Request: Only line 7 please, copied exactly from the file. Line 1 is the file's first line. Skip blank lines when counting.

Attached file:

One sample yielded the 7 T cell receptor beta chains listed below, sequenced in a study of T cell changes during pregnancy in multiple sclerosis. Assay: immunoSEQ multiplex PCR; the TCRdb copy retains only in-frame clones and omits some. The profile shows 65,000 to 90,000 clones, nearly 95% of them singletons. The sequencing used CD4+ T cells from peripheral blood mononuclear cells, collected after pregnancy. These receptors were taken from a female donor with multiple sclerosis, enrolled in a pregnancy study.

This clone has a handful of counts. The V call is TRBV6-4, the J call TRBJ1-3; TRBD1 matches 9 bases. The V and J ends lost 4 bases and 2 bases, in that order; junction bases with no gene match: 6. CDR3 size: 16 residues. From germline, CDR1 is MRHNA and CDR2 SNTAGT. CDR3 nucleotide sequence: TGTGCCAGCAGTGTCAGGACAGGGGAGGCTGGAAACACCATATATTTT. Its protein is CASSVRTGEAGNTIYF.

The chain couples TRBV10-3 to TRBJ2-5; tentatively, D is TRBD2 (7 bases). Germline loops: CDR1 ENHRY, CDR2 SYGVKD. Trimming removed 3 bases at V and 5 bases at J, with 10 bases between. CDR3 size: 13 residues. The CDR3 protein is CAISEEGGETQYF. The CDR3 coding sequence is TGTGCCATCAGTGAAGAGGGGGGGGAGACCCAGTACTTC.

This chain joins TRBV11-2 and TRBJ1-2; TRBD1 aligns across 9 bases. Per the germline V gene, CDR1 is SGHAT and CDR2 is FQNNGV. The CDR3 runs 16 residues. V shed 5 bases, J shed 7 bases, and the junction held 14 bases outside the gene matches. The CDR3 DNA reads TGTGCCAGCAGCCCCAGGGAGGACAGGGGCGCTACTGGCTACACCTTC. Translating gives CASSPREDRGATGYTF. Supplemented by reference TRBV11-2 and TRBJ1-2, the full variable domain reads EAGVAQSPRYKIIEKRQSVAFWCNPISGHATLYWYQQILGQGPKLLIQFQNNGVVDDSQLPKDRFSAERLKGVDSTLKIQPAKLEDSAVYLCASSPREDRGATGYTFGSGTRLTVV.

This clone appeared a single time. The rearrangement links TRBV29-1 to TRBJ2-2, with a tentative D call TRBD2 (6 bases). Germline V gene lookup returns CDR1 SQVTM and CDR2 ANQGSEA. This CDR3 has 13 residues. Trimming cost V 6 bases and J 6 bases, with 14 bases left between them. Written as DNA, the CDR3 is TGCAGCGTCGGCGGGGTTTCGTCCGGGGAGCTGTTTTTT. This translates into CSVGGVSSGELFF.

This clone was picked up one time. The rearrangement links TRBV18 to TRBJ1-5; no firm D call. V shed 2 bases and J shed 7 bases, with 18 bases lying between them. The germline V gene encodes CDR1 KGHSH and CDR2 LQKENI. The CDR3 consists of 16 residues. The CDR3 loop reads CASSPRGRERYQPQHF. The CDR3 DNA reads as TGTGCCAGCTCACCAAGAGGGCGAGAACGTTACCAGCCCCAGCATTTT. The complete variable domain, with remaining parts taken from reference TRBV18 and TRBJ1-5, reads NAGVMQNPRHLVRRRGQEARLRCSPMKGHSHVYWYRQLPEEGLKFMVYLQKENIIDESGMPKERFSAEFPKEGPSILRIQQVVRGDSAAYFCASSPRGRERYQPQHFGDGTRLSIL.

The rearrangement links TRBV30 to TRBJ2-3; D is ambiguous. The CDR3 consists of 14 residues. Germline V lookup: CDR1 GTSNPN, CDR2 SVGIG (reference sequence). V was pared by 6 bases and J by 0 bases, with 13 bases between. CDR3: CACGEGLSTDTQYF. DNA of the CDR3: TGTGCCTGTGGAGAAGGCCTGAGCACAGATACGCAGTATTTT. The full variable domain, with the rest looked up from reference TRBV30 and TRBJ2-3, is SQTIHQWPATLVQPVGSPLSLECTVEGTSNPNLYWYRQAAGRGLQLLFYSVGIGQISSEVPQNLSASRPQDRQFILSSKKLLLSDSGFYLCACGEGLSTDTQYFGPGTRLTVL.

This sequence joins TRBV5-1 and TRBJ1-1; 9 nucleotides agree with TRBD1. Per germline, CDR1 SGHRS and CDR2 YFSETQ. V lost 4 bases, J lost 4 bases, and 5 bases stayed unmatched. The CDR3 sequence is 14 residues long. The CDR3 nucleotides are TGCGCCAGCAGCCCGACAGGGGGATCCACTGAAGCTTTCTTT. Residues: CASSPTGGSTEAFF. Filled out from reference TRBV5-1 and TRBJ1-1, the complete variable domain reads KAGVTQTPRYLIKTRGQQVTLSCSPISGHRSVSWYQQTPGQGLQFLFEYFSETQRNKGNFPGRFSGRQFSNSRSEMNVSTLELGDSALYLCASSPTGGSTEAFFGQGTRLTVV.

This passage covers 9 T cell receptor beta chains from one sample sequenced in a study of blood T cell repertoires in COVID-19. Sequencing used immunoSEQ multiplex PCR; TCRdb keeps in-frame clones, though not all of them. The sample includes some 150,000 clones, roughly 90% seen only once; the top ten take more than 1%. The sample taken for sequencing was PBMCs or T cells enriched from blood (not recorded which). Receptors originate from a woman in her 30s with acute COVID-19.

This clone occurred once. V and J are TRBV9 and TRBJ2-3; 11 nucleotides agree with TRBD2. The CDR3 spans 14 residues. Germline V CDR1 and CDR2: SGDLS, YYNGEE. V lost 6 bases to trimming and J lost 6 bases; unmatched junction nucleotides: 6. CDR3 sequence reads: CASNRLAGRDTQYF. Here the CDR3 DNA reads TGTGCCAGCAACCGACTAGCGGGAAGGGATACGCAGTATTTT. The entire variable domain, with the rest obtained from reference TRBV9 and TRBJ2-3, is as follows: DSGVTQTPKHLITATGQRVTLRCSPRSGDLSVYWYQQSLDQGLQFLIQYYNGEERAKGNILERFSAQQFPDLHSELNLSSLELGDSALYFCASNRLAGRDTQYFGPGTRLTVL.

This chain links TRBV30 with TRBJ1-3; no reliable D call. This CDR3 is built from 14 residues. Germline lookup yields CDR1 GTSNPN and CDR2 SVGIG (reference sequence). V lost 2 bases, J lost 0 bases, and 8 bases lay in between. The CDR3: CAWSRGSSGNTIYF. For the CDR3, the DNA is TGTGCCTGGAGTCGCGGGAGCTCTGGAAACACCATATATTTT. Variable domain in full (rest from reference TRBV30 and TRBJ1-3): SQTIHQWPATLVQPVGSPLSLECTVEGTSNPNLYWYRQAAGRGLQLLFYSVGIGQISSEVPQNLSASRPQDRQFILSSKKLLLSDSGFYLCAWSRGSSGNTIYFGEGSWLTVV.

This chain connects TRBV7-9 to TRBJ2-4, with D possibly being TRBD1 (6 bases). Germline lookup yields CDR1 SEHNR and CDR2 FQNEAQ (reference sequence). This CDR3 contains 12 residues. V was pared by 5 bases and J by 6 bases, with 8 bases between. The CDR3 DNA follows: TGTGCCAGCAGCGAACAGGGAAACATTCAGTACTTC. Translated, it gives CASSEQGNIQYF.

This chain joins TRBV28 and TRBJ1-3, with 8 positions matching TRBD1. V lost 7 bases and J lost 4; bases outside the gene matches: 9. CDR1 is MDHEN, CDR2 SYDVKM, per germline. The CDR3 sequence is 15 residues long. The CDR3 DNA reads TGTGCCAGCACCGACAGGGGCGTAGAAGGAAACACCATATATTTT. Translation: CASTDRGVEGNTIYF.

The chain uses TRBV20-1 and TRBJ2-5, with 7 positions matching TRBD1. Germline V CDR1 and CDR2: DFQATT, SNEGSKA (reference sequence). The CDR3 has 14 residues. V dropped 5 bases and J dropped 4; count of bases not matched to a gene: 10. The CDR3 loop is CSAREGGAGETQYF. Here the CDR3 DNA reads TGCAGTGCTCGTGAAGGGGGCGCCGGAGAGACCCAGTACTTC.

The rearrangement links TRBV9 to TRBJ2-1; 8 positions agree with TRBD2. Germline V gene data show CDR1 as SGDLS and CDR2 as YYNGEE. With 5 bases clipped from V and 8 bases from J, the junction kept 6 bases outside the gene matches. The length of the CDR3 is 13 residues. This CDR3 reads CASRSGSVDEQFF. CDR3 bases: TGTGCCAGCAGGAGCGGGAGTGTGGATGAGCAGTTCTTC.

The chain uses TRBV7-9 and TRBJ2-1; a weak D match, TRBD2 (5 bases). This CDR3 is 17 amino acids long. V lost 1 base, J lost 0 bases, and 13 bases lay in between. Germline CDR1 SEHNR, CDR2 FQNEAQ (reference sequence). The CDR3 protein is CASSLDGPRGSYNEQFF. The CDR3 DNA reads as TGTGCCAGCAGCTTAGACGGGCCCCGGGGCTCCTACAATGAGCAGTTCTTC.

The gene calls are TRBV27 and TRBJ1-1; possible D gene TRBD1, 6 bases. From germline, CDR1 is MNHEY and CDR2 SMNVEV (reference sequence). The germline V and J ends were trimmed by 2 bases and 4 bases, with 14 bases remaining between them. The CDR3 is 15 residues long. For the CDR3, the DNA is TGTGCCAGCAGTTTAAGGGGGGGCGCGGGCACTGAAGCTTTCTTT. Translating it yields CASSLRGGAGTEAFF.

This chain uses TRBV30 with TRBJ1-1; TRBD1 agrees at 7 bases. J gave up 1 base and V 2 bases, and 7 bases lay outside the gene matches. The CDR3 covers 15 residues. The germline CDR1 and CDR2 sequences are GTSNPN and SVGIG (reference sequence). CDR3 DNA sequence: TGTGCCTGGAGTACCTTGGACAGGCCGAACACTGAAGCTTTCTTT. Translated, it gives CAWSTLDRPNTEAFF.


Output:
The rearrangement links TRBV30 to TRBJ2-3; D is ambiguous. The CDR3 consists of 14 residues. Germline V lookup: CDR1 GTSNPN, CDR2 SVGIG (reference sequence). V was pared by 6 bases and J by 0 bases, with 13 bases between. CDR3: CACGEGLSTDTQYF. DNA of the CDR3: TGTGCCTGTGGAGAAGGCCTGAGCACAGATACGCAGTATTTT. The full variable domain, with the rest looked up from reference TRBV30 and TRBJ2-3, is SQTIHQWPATLVQPVGSPLSLECTVEGTSNPNLYWYRQAAGRGLQLLFYSVGIGQISSEVPQNLSASRPQDRQFILSSKKLLLSDSGFYLCACGEGLSTDTQYFGPGTRLTVL.